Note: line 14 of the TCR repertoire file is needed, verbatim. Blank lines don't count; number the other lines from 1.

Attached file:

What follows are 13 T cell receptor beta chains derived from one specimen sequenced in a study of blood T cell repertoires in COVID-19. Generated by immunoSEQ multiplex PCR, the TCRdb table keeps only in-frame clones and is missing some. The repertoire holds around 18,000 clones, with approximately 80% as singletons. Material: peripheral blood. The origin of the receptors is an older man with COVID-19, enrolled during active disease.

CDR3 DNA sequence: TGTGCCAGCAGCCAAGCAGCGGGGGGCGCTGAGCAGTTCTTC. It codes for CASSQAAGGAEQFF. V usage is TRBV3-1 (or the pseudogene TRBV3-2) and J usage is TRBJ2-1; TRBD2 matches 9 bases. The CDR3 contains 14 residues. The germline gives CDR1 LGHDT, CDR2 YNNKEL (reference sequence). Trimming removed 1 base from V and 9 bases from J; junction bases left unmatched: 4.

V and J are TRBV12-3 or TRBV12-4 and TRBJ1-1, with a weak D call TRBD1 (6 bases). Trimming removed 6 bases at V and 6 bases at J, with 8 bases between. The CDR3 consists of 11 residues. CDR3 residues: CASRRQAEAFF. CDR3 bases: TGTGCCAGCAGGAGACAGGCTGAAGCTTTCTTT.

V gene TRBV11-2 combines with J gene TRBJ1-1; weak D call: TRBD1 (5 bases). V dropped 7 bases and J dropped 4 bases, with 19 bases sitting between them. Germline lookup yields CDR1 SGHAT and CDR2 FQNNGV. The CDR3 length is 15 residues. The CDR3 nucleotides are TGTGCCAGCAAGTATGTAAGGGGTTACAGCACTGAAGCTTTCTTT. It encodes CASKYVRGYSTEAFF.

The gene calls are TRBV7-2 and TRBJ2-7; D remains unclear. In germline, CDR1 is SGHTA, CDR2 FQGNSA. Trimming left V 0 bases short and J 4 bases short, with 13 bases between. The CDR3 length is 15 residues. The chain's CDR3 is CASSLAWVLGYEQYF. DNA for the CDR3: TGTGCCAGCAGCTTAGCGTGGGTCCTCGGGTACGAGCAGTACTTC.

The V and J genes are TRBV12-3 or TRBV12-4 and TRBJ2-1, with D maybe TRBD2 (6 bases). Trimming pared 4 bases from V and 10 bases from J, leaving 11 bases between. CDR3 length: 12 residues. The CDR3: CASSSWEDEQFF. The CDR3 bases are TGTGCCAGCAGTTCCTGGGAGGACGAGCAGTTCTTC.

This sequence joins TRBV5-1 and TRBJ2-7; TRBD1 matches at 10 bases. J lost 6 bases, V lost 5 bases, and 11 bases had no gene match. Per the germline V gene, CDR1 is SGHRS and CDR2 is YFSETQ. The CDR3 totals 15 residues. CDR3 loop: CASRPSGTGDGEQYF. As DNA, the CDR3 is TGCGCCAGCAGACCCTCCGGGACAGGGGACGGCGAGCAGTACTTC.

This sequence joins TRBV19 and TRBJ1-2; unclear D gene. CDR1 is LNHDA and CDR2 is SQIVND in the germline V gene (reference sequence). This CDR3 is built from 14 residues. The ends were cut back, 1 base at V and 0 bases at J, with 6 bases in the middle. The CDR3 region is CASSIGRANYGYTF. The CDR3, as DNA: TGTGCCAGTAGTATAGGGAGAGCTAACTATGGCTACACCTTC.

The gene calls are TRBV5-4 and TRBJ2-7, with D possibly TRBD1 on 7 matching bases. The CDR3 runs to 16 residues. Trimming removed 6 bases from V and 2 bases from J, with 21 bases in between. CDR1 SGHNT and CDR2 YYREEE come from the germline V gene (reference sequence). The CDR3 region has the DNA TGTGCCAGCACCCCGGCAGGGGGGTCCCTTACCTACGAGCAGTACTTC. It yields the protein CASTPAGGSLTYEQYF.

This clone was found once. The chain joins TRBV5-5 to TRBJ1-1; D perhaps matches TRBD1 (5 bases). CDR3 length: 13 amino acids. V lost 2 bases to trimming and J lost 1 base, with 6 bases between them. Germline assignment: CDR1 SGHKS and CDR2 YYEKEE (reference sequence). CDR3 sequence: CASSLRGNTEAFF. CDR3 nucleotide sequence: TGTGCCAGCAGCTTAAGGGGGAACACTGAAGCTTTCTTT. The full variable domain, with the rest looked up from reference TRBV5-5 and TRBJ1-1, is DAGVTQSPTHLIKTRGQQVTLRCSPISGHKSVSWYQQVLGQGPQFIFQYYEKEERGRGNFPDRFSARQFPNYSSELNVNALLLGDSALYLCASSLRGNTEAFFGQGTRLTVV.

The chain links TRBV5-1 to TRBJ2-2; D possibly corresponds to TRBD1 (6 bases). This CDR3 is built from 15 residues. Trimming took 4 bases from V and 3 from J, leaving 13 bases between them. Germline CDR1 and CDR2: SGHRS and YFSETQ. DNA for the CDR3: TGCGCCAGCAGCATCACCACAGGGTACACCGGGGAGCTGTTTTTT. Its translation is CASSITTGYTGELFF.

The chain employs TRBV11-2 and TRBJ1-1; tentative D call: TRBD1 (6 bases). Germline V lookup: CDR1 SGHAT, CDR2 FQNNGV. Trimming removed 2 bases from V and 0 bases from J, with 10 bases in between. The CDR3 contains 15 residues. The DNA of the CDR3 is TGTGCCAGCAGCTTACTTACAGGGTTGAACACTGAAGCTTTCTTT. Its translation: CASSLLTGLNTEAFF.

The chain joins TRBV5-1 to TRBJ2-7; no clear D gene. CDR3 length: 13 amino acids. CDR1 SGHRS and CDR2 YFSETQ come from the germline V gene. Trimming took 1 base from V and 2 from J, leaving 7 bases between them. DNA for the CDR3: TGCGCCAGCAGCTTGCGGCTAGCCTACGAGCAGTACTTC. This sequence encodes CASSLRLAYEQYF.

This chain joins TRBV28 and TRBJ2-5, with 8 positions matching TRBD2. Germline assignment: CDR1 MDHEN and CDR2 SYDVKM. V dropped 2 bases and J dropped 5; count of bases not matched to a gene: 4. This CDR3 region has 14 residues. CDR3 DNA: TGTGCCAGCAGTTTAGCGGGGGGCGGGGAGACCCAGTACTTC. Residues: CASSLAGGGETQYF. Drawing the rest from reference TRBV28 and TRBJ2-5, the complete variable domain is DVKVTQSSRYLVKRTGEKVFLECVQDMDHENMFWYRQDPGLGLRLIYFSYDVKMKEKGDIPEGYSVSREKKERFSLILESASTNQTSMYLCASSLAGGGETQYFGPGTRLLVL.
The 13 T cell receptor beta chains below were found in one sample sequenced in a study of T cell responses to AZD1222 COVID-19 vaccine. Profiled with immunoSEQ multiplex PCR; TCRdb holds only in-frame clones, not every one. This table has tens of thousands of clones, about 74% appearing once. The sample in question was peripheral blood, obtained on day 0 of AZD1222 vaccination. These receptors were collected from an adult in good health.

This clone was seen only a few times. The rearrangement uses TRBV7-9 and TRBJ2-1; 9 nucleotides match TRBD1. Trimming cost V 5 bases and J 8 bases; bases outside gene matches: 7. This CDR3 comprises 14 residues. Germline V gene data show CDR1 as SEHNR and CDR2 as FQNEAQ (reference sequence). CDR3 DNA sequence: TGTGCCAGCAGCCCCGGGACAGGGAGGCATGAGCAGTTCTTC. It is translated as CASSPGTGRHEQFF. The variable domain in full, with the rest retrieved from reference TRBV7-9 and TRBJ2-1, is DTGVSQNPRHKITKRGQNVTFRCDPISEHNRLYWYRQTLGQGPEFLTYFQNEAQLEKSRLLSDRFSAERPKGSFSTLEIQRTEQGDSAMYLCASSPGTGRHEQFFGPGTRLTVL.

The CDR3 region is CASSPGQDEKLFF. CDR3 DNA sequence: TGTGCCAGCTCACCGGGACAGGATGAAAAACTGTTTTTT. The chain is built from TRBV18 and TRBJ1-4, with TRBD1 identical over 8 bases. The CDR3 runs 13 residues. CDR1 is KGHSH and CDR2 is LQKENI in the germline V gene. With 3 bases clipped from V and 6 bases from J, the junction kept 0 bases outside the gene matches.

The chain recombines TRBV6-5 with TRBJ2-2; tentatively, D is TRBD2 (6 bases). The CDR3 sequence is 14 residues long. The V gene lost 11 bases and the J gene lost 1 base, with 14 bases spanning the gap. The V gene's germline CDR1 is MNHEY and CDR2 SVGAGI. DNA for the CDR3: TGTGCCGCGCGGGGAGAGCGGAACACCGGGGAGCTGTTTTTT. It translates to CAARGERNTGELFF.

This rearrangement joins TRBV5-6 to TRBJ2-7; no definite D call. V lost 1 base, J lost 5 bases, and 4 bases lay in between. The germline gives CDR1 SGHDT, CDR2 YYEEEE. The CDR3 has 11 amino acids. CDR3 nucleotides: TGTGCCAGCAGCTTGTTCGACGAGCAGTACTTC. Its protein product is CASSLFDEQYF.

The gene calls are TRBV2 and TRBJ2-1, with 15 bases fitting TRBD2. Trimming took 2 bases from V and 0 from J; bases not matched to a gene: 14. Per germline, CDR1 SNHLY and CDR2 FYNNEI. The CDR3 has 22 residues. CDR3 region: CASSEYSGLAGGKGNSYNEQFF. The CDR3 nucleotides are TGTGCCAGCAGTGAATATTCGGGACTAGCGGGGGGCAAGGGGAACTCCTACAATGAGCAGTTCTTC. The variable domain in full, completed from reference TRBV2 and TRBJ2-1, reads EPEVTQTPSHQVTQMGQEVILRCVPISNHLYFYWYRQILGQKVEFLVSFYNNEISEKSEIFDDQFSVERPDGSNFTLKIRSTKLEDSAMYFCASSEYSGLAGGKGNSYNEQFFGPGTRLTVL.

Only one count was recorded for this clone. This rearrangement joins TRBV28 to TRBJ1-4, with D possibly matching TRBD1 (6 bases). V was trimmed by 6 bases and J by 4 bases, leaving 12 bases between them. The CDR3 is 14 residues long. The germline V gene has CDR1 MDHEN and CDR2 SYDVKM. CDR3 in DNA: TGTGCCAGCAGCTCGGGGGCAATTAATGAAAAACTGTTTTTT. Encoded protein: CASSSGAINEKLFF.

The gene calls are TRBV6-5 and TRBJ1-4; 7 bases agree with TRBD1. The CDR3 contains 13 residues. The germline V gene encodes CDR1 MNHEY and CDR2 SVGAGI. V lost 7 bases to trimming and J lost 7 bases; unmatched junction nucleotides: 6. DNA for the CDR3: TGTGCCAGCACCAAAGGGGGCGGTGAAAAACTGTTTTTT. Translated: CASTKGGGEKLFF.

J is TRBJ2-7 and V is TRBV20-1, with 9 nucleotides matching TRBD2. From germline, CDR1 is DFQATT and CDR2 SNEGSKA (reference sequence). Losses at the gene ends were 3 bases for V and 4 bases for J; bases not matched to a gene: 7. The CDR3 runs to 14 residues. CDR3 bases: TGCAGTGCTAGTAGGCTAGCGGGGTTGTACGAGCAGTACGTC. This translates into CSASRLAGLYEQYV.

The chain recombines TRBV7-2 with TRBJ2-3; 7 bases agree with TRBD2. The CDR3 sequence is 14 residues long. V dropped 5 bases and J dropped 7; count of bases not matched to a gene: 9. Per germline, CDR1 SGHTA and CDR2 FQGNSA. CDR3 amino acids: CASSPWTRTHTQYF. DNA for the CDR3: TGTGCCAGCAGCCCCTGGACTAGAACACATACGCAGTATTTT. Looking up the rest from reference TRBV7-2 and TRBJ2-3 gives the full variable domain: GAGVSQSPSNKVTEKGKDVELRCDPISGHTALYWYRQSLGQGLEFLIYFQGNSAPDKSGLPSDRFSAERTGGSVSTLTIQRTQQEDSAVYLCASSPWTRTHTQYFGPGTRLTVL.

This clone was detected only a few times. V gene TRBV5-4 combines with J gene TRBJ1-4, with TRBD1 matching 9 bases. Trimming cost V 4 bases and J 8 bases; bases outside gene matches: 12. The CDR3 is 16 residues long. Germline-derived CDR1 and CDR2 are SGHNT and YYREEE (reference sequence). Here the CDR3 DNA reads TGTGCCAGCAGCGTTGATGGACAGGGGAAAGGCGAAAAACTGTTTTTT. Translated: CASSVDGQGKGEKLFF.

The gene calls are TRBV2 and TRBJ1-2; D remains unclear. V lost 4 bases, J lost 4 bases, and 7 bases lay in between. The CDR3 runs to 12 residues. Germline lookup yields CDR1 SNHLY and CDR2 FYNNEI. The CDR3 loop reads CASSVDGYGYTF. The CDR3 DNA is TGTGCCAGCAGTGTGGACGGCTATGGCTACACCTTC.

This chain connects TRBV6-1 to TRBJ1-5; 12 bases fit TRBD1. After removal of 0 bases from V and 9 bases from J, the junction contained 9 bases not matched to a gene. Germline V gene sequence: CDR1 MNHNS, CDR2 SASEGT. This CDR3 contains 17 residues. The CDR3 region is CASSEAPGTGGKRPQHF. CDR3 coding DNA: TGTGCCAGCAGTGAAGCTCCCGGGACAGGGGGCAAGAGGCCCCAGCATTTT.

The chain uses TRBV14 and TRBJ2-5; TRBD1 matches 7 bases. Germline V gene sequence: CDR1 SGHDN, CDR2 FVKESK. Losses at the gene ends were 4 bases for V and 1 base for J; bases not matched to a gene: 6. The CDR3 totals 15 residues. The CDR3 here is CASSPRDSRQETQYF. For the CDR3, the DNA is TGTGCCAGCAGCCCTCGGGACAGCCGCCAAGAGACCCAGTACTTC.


This chain joins TRBV28 and TRBJ2-5, with 8 positions matching TRBD2. Germline assignment: CDR1 MDHEN and CDR2 SYDVKM. V dropped 2 bases and J dropped 5; count of bases not matched to a gene: 4. This CDR3 region has 14 residues. CDR3 DNA: TGTGCCAGCAGTTTAGCGGGGGGCGGGGAGACCCAGTACTTC. Residues: CASSLAGGGETQYF. Drawing the rest from reference TRBV28 and TRBJ2-5, the complete variable domain is DVKVTQSSRYLVKRTGEKVFLECVQDMDHENMFWYRQDPGLGLRLIYFSYDVKMKEKGDIPEGYSVSREKKERFSLILESASTNQTSMYLCASSLAGGGETQYFGPGTRLLVL.